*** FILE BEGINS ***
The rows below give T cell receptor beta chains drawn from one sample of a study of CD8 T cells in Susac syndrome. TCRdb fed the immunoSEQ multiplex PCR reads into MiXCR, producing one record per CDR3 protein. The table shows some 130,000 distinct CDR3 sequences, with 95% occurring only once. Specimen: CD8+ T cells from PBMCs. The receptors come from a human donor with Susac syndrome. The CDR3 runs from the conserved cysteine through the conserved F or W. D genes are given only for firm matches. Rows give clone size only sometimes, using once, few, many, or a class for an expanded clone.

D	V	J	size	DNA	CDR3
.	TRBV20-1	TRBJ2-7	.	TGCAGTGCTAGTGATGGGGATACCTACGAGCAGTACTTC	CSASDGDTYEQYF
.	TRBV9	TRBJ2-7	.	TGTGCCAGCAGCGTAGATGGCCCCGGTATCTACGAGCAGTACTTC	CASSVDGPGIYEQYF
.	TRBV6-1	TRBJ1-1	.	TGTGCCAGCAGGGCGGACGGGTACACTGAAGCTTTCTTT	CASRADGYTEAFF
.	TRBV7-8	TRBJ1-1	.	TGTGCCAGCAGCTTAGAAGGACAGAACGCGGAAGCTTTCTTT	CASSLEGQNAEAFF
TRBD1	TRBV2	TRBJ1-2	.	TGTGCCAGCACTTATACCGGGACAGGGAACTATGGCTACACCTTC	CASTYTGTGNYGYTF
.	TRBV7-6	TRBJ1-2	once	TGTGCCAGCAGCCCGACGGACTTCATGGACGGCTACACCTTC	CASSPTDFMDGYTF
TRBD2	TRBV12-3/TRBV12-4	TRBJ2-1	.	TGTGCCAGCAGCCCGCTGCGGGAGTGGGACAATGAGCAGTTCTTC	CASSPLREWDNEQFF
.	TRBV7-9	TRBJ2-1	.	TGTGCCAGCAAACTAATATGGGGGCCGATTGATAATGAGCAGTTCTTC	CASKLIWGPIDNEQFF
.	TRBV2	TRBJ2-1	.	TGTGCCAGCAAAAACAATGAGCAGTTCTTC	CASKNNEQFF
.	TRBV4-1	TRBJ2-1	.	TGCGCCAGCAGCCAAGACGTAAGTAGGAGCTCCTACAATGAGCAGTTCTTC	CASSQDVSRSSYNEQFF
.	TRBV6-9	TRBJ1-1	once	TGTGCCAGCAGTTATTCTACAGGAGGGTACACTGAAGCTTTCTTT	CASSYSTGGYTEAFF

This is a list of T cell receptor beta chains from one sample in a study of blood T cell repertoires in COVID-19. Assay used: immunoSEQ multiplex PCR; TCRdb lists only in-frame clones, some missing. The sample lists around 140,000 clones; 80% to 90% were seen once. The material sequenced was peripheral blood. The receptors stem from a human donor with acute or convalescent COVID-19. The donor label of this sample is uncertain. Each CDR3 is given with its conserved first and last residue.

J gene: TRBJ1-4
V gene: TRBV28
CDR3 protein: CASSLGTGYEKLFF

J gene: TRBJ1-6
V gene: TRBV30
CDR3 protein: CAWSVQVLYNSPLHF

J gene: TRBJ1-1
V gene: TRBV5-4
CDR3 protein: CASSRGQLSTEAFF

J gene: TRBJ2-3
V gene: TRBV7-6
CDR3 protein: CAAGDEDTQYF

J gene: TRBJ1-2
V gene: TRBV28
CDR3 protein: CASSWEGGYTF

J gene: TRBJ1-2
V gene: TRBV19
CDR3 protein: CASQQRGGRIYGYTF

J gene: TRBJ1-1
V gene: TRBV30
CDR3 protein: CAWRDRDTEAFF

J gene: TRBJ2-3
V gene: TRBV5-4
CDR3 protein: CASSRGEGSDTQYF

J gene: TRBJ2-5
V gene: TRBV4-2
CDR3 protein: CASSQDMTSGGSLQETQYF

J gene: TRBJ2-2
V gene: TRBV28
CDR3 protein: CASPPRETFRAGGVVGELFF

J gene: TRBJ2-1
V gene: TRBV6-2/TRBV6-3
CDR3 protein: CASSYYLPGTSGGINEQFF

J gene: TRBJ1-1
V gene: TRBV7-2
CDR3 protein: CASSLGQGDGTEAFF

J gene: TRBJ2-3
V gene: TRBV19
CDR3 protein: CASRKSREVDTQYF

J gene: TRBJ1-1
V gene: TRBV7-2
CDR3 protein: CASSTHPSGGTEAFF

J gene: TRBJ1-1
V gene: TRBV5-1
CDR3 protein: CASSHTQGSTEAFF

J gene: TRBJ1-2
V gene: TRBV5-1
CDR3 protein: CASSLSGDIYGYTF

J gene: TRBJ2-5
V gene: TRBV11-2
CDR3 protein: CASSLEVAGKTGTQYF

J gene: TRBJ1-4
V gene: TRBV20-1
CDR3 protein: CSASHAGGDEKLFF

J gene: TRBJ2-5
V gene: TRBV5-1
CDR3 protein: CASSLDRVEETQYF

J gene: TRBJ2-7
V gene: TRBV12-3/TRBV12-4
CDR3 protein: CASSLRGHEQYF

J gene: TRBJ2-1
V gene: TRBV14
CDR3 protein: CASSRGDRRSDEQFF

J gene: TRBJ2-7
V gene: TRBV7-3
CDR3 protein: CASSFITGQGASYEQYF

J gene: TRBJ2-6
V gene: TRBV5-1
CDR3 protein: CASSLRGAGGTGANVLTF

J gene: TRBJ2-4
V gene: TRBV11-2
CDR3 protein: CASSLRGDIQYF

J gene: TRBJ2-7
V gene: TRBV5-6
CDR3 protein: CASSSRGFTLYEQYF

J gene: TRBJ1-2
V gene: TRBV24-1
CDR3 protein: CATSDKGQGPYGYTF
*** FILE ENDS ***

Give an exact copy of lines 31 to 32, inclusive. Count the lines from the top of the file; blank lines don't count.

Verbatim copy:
V gene: TRBV19
CDR3 protein: CASQQRGGRIYGYTF